In the last post, we looked at several New Covenant promises as detailed in 2 Old Testament passages, Ezekiel 36 and Jeremiah 31.  Summarizing some key aspects of the New Covenant promises we focused on the gift of a new heart, i.e. regeneration, and the gift of the indwelling presence of the Holy Spirit.  Additionally, we observed that Ezekiel 36 was the likely background for Jesus’ statement to Nicodemas in John 3 that “you must be born again to see the kingdom of God.”  The conclusion was that regeneration is necessary to entering heaven.  Now with that in mind, we turn in this post to the necessary evidences of regeneration: faith and repentance.

In the Gospel of Mark, we find a fascinating account of Jesus unlike the other Gospels.  Much like the headlines of a newspaper, Mark is concerned with focusing on the details of our Lord’s ministry and rapidly advances his narrative with the phrase “immediately” (used at least 9 times in Chapter 1).  Whereas Matthew and Luke provide the genealogy of Christ along with details of His birth and childhood, Mark’s approach is to commence with the 3 year earthly ministry of Christ.  For this reason, we read Jesus inaugurating His ministry with the words, “The time is fulfilled, and the kingdom of God is at hand; repent and believe in the gospel.” Mark 1:15 So much could be said about this, but we’ll look briefly at the first two phrases before resting on the imperative statement of Jesus to “repent and believe in the gospel.”

“The time is fulfilled” – It’s not a mere coincidence that Jesus’ ministry begins just as John the Baptist’s is ending.  In fact, we learn that John the Baptist has just been imprisoned in the verse prior to this one.  John is the last of the Old Testament prophets.  He’s the one whom the prophets of old have foretold, “one crying in the wilderness, prepare ye the way of the Lord.” (Mark 1:3 quoting Isaiah 40:3) In the sense of fulfilled here, all that the Old Testament, both the Law and the Prophets, has foretold reaches its fulfillment in the person of Jesus Christ.  Similarly, the time that God had planned to bring forth His son has come as well.  (See Galatians 4:4).  The time of waiting is over, the King has arrived.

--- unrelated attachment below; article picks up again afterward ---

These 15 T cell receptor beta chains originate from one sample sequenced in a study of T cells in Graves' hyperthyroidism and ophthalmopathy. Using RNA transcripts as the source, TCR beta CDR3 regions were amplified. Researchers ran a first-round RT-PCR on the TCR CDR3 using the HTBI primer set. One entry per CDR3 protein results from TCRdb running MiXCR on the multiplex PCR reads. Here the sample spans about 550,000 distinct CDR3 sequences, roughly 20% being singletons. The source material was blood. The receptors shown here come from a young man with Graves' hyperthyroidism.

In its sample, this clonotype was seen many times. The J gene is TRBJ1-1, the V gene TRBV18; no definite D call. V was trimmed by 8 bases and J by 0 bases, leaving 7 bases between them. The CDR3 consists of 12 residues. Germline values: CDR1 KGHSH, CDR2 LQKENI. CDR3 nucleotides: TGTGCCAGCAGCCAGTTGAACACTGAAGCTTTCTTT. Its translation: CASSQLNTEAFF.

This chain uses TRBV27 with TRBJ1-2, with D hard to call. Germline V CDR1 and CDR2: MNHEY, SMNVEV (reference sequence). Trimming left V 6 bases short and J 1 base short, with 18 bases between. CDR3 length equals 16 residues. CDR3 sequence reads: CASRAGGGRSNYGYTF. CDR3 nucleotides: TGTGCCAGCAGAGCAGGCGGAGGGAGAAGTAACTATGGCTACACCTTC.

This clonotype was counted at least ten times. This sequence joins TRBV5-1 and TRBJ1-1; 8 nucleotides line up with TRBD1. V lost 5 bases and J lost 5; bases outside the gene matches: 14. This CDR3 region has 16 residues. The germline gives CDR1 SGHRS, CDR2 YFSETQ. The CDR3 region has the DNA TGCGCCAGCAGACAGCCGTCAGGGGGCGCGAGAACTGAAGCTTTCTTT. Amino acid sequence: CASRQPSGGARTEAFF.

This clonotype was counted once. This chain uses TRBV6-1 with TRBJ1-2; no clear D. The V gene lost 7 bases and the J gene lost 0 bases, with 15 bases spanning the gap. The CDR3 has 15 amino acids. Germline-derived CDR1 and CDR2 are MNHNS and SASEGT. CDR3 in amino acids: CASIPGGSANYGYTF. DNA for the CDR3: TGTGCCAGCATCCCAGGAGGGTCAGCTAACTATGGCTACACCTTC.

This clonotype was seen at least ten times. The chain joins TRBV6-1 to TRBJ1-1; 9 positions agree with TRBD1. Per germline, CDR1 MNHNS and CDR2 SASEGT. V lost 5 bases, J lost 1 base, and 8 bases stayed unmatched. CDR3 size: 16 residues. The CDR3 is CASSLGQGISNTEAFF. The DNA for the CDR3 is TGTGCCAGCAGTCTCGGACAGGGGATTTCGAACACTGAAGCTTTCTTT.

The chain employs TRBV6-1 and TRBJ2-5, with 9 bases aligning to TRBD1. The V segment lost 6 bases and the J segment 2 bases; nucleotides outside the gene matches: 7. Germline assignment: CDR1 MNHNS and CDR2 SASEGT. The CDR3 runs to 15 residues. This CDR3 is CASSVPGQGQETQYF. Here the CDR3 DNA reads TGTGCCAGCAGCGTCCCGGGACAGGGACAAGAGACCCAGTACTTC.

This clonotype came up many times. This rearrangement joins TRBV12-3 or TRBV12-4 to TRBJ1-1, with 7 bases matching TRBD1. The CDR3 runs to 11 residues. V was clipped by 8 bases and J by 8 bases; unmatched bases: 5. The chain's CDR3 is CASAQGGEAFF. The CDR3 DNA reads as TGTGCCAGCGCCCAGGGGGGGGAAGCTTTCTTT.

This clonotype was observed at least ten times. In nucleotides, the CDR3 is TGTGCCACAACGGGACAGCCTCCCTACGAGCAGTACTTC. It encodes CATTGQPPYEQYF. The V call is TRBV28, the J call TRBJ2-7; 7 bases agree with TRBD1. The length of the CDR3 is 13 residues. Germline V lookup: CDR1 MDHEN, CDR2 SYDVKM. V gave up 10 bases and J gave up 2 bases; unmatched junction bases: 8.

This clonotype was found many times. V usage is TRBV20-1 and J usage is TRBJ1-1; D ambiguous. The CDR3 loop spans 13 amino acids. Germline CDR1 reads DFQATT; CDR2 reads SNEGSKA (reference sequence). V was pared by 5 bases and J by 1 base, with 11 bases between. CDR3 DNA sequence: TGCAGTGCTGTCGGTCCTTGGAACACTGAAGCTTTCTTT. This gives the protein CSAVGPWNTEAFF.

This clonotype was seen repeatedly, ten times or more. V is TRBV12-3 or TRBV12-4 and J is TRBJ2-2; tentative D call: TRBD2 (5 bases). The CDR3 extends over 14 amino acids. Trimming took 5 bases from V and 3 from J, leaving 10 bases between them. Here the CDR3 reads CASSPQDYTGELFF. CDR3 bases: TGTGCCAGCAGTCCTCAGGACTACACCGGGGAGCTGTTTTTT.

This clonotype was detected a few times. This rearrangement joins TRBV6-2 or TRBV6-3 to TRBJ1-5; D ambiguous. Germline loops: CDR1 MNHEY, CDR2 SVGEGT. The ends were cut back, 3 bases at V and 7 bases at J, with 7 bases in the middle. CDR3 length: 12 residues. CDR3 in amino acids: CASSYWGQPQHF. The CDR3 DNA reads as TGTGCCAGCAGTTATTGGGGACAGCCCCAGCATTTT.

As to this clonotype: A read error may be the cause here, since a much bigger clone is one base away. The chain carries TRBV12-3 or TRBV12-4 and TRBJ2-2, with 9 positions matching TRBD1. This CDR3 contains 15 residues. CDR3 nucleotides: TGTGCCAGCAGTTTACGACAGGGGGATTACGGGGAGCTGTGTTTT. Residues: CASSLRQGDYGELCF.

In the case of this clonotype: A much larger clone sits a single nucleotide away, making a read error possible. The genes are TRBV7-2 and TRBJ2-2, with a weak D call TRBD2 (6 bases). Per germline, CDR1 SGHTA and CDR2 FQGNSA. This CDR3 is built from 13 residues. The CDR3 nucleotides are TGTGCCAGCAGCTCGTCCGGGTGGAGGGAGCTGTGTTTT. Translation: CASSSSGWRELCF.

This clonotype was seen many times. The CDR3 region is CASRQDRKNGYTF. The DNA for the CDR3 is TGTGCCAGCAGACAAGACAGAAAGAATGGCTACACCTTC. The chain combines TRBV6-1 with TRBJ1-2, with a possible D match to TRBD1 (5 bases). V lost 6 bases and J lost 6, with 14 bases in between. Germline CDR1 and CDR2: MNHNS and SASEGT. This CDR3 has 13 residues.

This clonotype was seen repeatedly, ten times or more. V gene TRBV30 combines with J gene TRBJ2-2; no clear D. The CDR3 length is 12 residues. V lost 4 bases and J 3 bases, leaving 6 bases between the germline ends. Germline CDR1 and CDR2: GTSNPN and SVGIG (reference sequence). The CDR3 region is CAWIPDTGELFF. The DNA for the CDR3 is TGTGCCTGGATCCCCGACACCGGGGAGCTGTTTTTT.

“The kingdom of God is at hand” – Up to this point, John has functioned much like a herald for a king, “Hear ye, Hear ye, now comes the King!”  In Medieval times, a herald was one who preceded the king’s entrance to make the announcement of his arrival.  A working definition is “an official formerly charged with making royal proclamations and bearing messages of state between sovereigns.”  This is precisely the way in which John the Baptist performs his ministry, especially as seen in Mark 1:2, 3, 7.  Now that King Jesus is on the scene, He can officially state that the kingdom of God is at hand, or perhaps more literally in your midst.  Jesus’ use of kingdom of God here is significant in that it provides continuity with the Old Testament idea of kingdom.  William Lane points out that kingdom, “links his [Jesus’] proclamation to the self-revelation of God in the OT and stresses the continuity between the new and older revelation.”   It’s likely that Daniel 2:44 can be seen in the background here with the inauguration of Jesus’ kingdom, “And in the days of those kings the God of heaven will set up a kingdom that shall never be destroyed, nor shall the kingdom be left to another people. It shall break in pieces all these kingdoms and bring them to an end, and it shall stand forever”